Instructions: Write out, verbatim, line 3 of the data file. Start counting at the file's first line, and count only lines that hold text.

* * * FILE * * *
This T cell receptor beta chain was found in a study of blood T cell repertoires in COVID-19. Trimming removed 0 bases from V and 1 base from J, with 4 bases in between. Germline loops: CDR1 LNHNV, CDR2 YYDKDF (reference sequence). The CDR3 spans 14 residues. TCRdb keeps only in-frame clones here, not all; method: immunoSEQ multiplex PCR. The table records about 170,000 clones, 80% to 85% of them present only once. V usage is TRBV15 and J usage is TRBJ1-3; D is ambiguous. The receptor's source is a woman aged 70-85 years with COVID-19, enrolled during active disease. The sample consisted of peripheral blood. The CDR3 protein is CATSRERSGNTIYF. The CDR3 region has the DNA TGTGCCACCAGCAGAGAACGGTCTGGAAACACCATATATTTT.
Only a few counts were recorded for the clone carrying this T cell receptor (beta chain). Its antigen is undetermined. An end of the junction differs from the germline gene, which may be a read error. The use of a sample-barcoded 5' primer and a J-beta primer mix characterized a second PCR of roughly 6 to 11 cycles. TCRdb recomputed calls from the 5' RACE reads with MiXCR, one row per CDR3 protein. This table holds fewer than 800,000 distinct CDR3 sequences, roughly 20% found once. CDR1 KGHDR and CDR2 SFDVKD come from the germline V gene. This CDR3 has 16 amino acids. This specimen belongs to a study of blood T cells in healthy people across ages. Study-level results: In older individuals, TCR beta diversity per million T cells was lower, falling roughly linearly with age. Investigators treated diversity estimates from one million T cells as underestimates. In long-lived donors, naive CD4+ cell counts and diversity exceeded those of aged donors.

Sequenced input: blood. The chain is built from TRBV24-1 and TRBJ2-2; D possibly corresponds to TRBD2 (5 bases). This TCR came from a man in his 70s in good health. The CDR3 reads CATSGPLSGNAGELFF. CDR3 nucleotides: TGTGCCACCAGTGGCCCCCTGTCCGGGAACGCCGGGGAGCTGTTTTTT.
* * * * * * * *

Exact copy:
Sequenced input: blood. The chain is built from TRBV24-1 and TRBJ2-2; D possibly corresponds to TRBD2 (5 bases). This TCR came from a man in his 70s in good health. The CDR3 reads CATSGPLSGNAGELFF. CDR3 nucleotides: TGTGCCACCAGTGGCCCCCTGTCCGGGAACGCCGGGGAGCTGTTTTTT.